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Applying The Golden Ratio To Technical Analysis – Fibonacci Retracement Part 1
Education | 12 July 2013
By: Shane Goh
Articles (99) Profile

In the face of market volatility, having a tool to provide you with potential support and resistance prices along with key reversal pivots could help keep you on the favorable side of the trend.

Global stock markets have taken a hammering since 23 May, when Ben Bernanke mentioned a potential tapering of the Federal Reserve’s quantitative easing plans, led by indices such as the Nikkei which shed 11.8 percent as of 3 July. Firms with traditionally sound fundamentals have not come away unscathed as exemplified by the decline of SingTel by 13.2 percent at its lowest since the comment.

Enter the famed Leonardo Fibonancci’s sequence (1, 1, 2, 3, 5, 8, 13, 21, etc), where a golden ratio of approximately 1.618 is derived by dividing a number in the sequence with its preceding number.

The golden ratio phenomenon is witnessed worldwide in the arrangement of branches along the stems of plants, Leonardo Da Vinci’s Vitruvian Man and nature’s smallest building blocks, such as atoms. The stock markets also exhibit patterns which adhere to the mathematical premise of the ratio, known as Fibonacci retracements.

You may begin plotting the Fibonacci retracement by drawing a vertical line from the top or bottom of the chart, depending on the direction of the trend and your preferred timeline. The start of the line is determined at 100% while the end is 0%. In Figure 1, we observed a downward trend and drew a vertical line from the level of point A (top) to point B (bottom). From the end of the vertical line (point B), you will work backwards to draw horizontal lines, representing the various Fibonacci-significant percentages of the initial vertical’s length (38.2%, 50% and 61.8% of the vertical’s length being the most common values used.) However, additional multiples can be used when needed, such as 23.6%.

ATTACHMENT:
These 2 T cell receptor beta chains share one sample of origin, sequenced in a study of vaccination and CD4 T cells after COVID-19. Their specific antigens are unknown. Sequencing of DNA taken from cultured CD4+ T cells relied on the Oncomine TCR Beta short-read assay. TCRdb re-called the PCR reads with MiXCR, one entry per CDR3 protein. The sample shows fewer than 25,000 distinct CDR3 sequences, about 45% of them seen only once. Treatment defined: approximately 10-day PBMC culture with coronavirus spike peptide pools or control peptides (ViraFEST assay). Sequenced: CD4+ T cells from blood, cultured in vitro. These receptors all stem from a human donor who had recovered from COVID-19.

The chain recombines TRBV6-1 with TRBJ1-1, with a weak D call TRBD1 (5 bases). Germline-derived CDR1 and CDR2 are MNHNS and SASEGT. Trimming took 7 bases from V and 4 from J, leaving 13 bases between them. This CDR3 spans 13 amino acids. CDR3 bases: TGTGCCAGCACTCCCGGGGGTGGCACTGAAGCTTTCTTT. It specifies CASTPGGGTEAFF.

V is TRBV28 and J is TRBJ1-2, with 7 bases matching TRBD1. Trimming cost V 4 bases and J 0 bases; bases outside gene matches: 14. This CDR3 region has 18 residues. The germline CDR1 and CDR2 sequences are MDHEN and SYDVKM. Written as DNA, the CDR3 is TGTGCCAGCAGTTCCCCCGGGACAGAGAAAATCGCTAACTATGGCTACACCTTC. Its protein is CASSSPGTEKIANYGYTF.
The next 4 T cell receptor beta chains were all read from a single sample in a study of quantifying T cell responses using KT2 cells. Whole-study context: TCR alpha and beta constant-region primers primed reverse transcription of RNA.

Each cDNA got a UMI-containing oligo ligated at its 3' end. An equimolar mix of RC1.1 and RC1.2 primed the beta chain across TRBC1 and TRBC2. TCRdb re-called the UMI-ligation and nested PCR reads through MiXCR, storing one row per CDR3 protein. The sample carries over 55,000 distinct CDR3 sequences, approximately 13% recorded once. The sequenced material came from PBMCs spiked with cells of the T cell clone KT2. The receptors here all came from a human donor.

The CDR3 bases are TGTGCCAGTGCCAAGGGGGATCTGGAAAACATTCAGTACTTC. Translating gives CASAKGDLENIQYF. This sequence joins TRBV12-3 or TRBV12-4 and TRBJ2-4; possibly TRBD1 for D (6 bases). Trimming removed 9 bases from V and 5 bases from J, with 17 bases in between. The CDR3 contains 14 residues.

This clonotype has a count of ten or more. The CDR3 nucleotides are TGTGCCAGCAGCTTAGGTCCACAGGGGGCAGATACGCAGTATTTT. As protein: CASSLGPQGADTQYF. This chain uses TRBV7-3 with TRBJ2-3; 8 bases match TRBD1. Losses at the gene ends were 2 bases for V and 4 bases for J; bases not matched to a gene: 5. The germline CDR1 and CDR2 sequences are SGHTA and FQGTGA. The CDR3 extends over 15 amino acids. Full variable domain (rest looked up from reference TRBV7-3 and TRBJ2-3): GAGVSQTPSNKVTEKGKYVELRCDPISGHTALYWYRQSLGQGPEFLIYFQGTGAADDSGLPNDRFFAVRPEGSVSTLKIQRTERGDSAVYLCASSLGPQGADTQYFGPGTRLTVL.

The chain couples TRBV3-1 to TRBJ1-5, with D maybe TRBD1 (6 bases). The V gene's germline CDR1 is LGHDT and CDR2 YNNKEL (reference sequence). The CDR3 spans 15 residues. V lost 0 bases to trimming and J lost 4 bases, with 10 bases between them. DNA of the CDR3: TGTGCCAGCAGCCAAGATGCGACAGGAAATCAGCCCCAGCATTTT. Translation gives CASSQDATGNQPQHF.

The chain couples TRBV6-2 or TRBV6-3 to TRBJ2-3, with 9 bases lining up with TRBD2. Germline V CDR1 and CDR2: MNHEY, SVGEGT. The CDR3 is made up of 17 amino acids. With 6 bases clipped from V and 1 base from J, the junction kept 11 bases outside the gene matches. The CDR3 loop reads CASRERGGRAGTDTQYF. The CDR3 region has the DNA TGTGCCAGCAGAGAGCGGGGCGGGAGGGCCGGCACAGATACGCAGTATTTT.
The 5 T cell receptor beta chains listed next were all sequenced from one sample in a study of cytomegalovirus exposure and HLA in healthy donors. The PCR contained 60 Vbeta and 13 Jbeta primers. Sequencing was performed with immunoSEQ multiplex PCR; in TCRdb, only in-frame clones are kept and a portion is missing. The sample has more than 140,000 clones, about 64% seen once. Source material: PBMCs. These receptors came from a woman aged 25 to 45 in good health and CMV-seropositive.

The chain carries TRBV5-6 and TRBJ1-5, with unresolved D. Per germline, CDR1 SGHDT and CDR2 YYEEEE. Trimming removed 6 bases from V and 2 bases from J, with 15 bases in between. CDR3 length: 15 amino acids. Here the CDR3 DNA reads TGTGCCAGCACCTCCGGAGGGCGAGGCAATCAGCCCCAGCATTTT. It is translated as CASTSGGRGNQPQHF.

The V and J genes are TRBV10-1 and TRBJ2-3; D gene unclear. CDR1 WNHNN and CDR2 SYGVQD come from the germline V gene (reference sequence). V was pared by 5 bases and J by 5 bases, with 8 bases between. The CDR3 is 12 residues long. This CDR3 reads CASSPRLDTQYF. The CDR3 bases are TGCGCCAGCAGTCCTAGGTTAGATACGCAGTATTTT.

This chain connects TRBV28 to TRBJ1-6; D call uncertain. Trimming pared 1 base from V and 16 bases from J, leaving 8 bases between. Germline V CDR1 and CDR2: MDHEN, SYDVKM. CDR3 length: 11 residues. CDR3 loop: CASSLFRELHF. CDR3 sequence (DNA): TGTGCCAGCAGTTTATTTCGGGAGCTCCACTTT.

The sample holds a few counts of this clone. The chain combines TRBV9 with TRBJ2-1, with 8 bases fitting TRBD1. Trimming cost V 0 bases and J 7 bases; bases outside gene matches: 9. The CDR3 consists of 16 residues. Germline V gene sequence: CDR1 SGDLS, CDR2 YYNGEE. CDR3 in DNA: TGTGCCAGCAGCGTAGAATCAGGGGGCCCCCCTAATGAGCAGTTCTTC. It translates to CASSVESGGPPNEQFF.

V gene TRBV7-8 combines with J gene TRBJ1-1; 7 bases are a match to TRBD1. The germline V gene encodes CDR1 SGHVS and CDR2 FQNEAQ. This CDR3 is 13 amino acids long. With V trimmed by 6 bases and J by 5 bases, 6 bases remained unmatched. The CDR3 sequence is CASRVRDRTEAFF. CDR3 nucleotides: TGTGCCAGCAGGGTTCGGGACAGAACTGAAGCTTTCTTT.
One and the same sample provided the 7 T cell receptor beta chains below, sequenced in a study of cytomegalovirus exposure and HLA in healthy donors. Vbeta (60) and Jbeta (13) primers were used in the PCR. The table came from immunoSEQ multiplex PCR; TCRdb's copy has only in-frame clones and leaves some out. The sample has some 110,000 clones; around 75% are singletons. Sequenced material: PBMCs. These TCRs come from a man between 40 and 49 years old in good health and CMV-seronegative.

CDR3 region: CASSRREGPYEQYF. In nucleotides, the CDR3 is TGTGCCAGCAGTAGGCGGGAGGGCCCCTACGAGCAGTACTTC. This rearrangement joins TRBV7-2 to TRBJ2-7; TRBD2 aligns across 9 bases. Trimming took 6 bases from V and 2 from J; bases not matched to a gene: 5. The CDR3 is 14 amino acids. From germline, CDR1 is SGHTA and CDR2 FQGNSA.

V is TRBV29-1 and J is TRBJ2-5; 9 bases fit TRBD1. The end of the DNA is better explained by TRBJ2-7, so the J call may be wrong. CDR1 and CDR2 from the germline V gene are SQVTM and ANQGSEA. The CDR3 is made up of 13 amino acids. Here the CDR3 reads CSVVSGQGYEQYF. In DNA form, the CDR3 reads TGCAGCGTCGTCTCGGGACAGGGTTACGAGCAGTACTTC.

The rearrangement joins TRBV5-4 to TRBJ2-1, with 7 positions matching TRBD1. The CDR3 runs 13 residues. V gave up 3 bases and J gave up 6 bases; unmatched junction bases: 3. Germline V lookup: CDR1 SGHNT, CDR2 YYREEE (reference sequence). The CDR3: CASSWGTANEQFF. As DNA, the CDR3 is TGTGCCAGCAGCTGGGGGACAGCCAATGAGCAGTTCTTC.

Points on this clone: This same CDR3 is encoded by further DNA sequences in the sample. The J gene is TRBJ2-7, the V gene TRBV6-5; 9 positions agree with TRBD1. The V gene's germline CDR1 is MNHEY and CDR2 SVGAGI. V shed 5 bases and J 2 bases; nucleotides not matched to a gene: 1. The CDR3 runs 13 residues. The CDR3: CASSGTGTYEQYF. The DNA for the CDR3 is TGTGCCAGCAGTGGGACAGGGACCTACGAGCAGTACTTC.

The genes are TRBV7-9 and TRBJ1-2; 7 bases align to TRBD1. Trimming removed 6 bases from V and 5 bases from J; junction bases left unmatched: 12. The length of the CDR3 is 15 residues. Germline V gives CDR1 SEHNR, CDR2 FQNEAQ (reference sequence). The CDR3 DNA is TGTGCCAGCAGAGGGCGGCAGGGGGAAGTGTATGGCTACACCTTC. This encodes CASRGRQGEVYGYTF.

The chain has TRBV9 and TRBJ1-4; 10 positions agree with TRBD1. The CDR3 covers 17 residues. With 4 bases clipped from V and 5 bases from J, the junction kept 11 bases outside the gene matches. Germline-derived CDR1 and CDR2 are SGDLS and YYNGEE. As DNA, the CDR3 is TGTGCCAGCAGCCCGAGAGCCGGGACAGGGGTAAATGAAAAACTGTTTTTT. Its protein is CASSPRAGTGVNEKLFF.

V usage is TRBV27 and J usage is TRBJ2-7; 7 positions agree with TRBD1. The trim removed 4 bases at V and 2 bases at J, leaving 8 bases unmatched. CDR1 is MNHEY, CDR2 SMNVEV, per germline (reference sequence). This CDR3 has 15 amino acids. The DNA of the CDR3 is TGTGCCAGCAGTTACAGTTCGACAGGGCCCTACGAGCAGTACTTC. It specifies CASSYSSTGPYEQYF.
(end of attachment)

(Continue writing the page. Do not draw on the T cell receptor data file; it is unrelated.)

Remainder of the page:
Figure 1: Day Chart For GoldenAgr

Source: FactSet

As many technical traders refer to the retracement levels for support and resistance levels, stocks will trade heavily around those points. Once a Fibonacci level is met and broken through, that level becomes a support/resistance, with the following Fibonacci level becoming the next barrier. Crossing the 50% retracement level is considered a reversal in trend and price will have a tendency to follow through with the change with the piercing of the 61.8% as a confirmation signal.

In the day chart for SingTel (Figure 2), we have illustrated an example of drawing a Fibonacci retracement on a candlestick chart. We observed a high at point A and a low at point B. By plotting a 100% at the peak (A) and a 0% at the bottom (B), we will be able to calculate the potential retracement levels for the stock.

As we track the movements on the chart, we noticed that the price broke the retracement level of 38.2% (point C) fairly easily but met resistance at 61.8% (point D), attempting to break the level on more than one occasion. However, as it was unsuccessful, the price began its descend once more, only to meet a support at the 38.2% level (point E). As the price tested the 38.2% twice, it found a support and commenced its ascent, eventually stopping at the next barrier of 100% (point F). A minor correction took place as the price fell to the 61.8% level once again (point G). Upon finding its feet, the counter took off once more, breaking pass the 100% mark at point H convincingly and completing a full rebound.

Figure 2: Day Chart For SingTel

Source: FactSet

With the advancement of technology, drawing Fibonacci retracement has become much easier with most technical software possessing this simple tool. As with most technical indicators, Fibonacci retracements are usually used in conjunction with other indicators such as moving averages or trend lines, which will be touched on in the next part of our series.

As a rule of thumb, readers should apply the Fibonacci retracement lines for a duration similar to the length used to plot them. If the lines drawn are for a period of three months, we should allow the analysis to be used for the “forward looking three-month horizon”.

Currently pursuing his Chartered Financial Analyst qualification, Shane provides coverage on the property, consumer and environmental sectors at Shares Investment.

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